First, we were only worried about actual “driving” under the influence. Then, we got tough on those rascally drunk drivers who don’t drive by punishing drunk people with actual control of a vehicle. At that time, we thought we should allow drivers who realized they were impaired to pull completely off the highway, turn the off the car, and sleep without fear of being arrested for DUI. Unsurprisingly, we got tough again. We decided to just have the jury look at the totality of the circumstances to determine if there was actual physical control.

What’s a jury going to do when they hear about drinking and a motor vehicle? Seriously. This is going to be their reasoning: “drinking scary, car scary, drinking plus car very scary.” In Zaragoza, the Supreme Court even cites an earlier case acknowledging that the “totality approach” allows the state to prosecute drunk drivers “under a much greater variety of situations – for example, even when the vehicle is off the road with the engine not running.” Great. No matter how hard the courts try to convince themselves it isn’t true, the goal of all this is to ensure that every impaired person with access to a vehicle gets convicted of DUI.

The Supreme Court doesn’t even want a person’s purpose in controlling the vehicle to matter. The Court of Appeals thought the legislature intended to criminalize control of a vehicle when the circumstances “as actually physically exercised – demonstrate an ultimate purpose of placing the vehicle in motion or directing an influence over a vehicle in motion,” but the Supreme Court didn’t like that because it thought the facts determine whether a defendant exercises physical control of a vehicle. The opinion literally says an instruction telling a jury to consider the defendant’s purpose incorrectly states the law. I guess they’re fine with convicting people of DUI when they had no intention of driving.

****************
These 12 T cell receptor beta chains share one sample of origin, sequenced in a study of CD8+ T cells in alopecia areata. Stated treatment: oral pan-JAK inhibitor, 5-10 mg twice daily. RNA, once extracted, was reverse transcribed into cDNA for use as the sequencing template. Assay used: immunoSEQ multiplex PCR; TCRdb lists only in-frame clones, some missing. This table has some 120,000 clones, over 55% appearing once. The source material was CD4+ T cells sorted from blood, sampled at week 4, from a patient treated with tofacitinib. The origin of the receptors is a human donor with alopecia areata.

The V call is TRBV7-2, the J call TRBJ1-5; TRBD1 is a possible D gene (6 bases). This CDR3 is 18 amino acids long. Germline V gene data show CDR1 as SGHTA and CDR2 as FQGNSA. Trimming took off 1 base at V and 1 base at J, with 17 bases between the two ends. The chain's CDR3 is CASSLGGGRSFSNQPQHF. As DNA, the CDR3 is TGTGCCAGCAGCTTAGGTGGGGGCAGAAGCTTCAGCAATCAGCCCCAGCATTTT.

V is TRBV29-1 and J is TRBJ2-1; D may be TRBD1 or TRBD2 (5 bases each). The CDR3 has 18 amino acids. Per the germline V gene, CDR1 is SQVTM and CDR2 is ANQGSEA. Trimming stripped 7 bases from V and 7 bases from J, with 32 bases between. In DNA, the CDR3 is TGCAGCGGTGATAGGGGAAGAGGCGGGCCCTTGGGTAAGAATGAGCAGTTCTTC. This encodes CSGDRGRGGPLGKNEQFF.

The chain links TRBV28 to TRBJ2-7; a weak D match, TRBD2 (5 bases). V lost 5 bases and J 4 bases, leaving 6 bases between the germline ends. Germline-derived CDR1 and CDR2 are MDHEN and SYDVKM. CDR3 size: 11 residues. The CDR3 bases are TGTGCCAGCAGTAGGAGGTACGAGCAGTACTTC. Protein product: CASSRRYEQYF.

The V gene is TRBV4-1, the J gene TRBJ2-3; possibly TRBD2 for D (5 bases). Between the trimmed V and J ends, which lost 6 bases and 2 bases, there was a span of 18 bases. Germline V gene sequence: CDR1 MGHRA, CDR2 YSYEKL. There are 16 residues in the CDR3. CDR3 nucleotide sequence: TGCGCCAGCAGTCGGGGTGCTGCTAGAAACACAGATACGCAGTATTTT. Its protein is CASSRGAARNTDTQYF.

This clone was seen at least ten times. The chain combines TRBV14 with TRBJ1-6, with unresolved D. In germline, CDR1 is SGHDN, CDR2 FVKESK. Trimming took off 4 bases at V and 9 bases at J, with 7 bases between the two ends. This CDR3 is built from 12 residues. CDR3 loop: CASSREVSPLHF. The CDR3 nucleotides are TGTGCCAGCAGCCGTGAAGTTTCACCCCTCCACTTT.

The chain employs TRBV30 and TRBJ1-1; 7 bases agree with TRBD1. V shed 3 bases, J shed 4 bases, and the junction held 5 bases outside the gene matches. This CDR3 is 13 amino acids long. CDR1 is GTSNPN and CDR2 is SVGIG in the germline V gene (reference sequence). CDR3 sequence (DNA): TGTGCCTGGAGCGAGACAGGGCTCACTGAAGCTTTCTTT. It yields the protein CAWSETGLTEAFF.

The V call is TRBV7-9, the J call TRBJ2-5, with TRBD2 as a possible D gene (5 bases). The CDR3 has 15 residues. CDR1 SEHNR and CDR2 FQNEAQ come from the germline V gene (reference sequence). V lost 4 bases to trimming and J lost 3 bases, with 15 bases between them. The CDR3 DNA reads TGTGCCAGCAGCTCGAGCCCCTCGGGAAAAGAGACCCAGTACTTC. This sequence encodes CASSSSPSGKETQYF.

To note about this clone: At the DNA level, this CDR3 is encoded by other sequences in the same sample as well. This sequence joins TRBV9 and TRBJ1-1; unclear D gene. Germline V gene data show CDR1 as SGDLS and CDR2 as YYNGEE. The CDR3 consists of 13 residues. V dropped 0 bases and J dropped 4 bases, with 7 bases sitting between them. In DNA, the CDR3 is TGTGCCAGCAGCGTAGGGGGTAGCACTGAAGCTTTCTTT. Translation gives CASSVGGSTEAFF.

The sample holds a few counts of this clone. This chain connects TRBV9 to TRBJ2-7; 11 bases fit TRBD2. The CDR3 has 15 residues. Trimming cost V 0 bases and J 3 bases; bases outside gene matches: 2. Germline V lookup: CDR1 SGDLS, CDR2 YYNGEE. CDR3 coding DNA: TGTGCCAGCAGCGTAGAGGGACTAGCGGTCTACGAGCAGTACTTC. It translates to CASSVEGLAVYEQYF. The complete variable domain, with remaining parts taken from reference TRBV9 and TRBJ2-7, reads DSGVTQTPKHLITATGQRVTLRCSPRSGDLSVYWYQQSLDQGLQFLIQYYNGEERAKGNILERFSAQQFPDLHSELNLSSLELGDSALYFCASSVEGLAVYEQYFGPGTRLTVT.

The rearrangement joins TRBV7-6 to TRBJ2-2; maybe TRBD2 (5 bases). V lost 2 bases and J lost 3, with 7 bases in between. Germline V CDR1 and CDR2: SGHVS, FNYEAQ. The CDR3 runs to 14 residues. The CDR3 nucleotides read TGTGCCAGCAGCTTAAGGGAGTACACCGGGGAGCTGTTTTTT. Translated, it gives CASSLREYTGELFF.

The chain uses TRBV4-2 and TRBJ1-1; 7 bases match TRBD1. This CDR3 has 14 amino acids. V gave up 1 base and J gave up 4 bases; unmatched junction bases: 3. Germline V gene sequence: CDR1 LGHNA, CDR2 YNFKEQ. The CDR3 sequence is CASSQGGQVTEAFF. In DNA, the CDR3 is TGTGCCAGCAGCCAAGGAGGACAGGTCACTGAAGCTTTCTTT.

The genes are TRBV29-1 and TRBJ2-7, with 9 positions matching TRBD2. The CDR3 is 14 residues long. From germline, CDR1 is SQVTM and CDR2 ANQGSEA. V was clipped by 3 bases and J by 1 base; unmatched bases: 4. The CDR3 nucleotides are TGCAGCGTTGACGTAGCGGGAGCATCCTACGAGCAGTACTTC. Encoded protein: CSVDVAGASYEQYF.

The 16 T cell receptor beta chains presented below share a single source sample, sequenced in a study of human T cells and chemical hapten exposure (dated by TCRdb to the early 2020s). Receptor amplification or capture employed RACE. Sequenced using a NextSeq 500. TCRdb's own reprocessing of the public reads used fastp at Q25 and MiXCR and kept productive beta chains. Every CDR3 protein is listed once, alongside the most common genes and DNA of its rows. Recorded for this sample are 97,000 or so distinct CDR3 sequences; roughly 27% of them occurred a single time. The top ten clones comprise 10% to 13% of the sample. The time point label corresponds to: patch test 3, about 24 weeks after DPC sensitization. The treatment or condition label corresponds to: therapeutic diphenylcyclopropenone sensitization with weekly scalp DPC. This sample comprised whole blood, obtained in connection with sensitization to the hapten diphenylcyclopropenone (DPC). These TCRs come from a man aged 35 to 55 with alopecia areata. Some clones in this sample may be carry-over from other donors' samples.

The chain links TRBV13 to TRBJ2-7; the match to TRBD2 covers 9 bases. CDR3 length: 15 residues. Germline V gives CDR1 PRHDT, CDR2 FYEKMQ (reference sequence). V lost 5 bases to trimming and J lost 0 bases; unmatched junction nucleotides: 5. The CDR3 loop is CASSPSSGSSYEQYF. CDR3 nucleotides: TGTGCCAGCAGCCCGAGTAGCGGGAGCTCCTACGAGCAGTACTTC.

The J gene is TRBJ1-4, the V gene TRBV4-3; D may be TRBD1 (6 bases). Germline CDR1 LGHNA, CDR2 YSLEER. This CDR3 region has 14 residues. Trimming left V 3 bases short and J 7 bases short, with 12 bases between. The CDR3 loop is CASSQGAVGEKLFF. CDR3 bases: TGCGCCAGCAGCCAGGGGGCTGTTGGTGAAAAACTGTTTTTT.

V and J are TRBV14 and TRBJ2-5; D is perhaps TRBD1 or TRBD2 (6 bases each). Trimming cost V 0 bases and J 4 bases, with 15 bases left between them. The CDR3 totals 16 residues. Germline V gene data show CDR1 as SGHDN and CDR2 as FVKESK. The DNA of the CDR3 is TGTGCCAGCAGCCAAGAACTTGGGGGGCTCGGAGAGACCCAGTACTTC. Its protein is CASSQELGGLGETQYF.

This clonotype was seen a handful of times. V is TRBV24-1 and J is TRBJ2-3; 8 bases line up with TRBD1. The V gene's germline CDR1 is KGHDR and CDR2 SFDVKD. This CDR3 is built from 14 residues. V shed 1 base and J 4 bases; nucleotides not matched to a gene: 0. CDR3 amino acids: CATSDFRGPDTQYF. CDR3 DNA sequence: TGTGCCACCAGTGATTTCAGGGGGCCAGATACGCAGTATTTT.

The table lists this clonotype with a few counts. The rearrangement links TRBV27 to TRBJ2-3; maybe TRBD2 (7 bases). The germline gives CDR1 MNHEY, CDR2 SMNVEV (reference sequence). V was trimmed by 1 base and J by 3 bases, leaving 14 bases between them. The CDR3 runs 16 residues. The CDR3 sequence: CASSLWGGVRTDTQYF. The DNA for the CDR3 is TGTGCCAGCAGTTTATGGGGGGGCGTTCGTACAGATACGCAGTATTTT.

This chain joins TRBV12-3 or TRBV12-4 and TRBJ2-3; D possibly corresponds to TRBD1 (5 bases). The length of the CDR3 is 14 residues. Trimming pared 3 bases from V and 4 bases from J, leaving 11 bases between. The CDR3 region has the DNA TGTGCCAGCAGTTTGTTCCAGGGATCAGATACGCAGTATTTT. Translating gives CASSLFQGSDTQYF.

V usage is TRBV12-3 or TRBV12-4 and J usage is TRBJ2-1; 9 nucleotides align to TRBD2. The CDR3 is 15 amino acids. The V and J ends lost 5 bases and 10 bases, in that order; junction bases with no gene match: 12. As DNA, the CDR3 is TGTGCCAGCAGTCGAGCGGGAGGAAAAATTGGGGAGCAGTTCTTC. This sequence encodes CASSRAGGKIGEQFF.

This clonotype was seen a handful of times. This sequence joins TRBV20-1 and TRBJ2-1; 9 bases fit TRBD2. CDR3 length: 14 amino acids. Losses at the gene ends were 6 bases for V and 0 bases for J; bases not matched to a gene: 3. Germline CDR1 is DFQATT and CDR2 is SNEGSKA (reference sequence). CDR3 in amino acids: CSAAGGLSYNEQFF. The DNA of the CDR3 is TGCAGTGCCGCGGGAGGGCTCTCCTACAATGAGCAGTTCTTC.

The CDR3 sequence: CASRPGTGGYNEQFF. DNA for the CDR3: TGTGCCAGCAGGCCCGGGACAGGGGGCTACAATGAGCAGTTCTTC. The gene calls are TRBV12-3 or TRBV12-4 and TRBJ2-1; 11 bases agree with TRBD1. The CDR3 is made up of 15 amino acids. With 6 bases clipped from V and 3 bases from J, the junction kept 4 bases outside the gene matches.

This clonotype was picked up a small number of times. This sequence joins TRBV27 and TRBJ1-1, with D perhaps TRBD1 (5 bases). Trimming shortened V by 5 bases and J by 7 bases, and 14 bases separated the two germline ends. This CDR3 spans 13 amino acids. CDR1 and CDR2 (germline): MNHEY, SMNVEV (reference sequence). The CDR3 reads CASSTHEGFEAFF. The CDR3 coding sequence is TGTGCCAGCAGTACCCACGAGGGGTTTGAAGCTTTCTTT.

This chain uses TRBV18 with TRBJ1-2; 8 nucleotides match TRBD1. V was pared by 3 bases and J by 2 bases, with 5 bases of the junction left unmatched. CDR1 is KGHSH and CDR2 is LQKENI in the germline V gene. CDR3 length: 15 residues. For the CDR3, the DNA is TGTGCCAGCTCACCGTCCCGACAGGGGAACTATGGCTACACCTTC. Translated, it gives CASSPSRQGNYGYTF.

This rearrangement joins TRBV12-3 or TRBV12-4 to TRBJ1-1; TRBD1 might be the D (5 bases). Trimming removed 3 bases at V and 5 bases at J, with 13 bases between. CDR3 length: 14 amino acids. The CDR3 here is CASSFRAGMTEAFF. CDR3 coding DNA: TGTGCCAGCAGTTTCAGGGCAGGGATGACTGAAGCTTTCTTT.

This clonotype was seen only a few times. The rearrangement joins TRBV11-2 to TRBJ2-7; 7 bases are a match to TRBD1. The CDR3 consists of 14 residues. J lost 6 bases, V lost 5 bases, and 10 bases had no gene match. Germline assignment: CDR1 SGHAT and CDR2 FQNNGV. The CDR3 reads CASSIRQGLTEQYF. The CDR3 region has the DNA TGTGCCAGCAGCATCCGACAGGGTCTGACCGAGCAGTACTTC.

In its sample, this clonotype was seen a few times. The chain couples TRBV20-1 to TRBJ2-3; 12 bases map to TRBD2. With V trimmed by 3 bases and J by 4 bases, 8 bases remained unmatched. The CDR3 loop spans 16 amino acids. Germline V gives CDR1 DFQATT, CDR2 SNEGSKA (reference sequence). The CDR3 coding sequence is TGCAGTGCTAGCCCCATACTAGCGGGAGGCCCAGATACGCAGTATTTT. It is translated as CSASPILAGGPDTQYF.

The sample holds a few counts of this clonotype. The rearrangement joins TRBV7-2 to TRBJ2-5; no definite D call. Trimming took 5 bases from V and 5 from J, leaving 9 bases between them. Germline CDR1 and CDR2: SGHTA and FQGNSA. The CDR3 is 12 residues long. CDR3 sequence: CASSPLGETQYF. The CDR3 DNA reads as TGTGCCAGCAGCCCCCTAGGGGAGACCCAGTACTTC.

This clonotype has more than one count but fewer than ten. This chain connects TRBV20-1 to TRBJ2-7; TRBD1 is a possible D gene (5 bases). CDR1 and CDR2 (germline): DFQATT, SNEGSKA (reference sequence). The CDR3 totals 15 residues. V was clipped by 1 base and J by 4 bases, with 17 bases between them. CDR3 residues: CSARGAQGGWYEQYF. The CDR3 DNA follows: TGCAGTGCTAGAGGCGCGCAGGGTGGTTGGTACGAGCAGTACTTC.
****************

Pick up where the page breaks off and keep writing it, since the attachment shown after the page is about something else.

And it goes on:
Here’s the bottom line: there is nothing you can do to avoid getting a DUI. The goal is prohibition, not safety. Not driving won’t help you. Not drinking and not doing drugs may not even help you. While a DUI used to require the driver be impaired to the slightest degree, that doesn’t even matter anymore. You can get a DUI simply because of the content of your blood, regardless of whether or not you’re impaired. I’ve posted before about that too. Doesn’t anyone think it’s pretty ridiculous that someone can get convicted of driving under the influence for neither driving nor being under the influence?

The only good thing about Zaragoza is that the Supreme Court provides a new jury instruction that’s a little better than what we had before. Here it is: “[i]n determining whether the defendant was in actual physical control of the vehicle, you should consider the totality of the circumstances shown by the evidence and whether the defendant’s current or imminent control of the vehicle presented a real danger to [himself] [herself] or others at the time alleged.” Hopefully, now it’ll be a lot harder to get a DUI in a car that doesn’t work.

It’s sad when something so little in the midst of so much unfairness is the only glimmer of hope I get from our Supreme Court.